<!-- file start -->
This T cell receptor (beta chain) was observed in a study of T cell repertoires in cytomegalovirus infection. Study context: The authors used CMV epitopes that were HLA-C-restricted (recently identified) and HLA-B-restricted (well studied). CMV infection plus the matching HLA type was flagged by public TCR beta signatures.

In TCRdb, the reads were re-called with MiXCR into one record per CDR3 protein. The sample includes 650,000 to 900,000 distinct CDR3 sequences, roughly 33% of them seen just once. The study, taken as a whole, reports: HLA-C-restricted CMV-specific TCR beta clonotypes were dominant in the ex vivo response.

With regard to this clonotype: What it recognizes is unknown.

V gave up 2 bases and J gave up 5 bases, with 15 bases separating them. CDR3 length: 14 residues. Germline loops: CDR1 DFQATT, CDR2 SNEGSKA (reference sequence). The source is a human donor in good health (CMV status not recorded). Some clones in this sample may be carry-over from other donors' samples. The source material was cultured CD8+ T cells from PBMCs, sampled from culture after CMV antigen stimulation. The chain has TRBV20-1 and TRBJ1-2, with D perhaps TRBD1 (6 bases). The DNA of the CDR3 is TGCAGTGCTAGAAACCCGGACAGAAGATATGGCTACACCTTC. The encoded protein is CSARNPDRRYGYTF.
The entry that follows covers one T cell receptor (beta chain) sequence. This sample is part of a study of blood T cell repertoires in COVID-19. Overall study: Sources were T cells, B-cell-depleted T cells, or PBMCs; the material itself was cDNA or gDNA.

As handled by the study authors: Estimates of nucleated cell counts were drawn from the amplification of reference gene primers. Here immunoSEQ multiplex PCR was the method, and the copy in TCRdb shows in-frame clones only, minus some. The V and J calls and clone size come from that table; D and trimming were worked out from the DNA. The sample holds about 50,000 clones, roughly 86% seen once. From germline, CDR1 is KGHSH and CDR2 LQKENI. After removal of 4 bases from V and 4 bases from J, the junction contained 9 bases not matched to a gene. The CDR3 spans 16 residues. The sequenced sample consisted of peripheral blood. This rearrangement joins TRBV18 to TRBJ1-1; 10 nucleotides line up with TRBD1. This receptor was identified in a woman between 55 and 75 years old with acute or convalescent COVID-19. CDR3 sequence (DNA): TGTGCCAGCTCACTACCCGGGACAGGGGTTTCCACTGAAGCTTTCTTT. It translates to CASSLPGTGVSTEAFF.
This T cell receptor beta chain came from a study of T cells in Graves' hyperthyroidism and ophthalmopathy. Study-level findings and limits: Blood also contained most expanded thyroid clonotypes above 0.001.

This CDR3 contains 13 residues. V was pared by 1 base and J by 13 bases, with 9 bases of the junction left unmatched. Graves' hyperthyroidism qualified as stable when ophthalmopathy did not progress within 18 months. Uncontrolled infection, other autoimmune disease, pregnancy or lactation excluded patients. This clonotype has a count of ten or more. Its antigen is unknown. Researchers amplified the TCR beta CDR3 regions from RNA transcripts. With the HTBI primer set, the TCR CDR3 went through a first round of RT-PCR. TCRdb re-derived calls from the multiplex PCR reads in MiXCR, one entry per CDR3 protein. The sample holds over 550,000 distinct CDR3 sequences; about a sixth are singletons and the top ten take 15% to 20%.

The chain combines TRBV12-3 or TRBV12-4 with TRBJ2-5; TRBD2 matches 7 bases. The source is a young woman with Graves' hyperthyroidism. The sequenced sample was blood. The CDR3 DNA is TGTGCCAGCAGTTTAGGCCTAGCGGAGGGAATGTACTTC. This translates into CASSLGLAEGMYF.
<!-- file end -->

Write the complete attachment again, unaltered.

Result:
This T cell receptor (beta chain) was observed in a study of T cell repertoires in cytomegalovirus infection. Study context: The authors used CMV epitopes that were HLA-C-restricted (recently identified) and HLA-B-restricted (well studied). CMV infection plus the matching HLA type was flagged by public TCR beta signatures.

In TCRdb, the reads were re-called with MiXCR into one record per CDR3 protein. The sample includes 650,000 to 900,000 distinct CDR3 sequences, roughly 33% of them seen just once. The study, taken as a whole, reports: HLA-C-restricted CMV-specific TCR beta clonotypes were dominant in the ex vivo response.

With regard to this clonotype: What it recognizes is unknown.

V gave up 2 bases and J gave up 5 bases, with 15 bases separating them. CDR3 length: 14 residues. Germline loops: CDR1 DFQATT, CDR2 SNEGSKA (reference sequence). The source is a human donor in good health (CMV status not recorded). Some clones in this sample may be carry-over from other donors' samples. The source material was cultured CD8+ T cells from PBMCs, sampled from culture after CMV antigen stimulation. The chain has TRBV20-1 and TRBJ1-2, with D perhaps TRBD1 (6 bases). The DNA of the CDR3 is TGCAGTGCTAGAAACCCGGACAGAAGATATGGCTACACCTTC. The encoded protein is CSARNPDRRYGYTF.
The entry that follows covers one T cell receptor (beta chain) sequence. This sample is part of a study of blood T cell repertoires in COVID-19. Overall study: Sources were T cells, B-cell-depleted T cells, or PBMCs; the material itself was cDNA or gDNA.

As handled by the study authors: Estimates of nucleated cell counts were drawn from the amplification of reference gene primers. Here immunoSEQ multiplex PCR was the method, and the copy in TCRdb shows in-frame clones only, minus some. The V and J calls and clone size come from that table; D and trimming were worked out from the DNA. The sample holds about 50,000 clones, roughly 86% seen once. From germline, CDR1 is KGHSH and CDR2 LQKENI. After removal of 4 bases from V and 4 bases from J, the junction contained 9 bases not matched to a gene. The CDR3 spans 16 residues. The sequenced sample consisted of peripheral blood. This rearrangement joins TRBV18 to TRBJ1-1; 10 nucleotides line up with TRBD1. This receptor was identified in a woman between 55 and 75 years old with acute or convalescent COVID-19. CDR3 sequence (DNA): TGTGCCAGCTCACTACCCGGGACAGGGGTTTCCACTGAAGCTTTCTTT. It translates to CASSLPGTGVSTEAFF.
This T cell receptor beta chain came from a study of T cells in Graves' hyperthyroidism and ophthalmopathy. Study-level findings and limits: Blood also contained most expanded thyroid clonotypes above 0.001.

This CDR3 contains 13 residues. V was pared by 1 base and J by 13 bases, with 9 bases of the junction left unmatched. Graves' hyperthyroidism qualified as stable when ophthalmopathy did not progress within 18 months. Uncontrolled infection, other autoimmune disease, pregnancy or lactation excluded patients. This clonotype has a count of ten or more. Its antigen is unknown. Researchers amplified the TCR beta CDR3 regions from RNA transcripts. With the HTBI primer set, the TCR CDR3 went through a first round of RT-PCR. TCRdb re-derived calls from the multiplex PCR reads in MiXCR, one entry per CDR3 protein. The sample holds over 550,000 distinct CDR3 sequences; about a sixth are singletons and the top ten take 15% to 20%.

The chain combines TRBV12-3 or TRBV12-4 with TRBJ2-5; TRBD2 matches 7 bases. The source is a young woman with Graves' hyperthyroidism. The sequenced sample was blood. The CDR3 DNA is TGTGCCAGCAGTTTAGGCCTAGCGGAGGGAATGTACTTC. This translates into CASSLGLAEGMYF.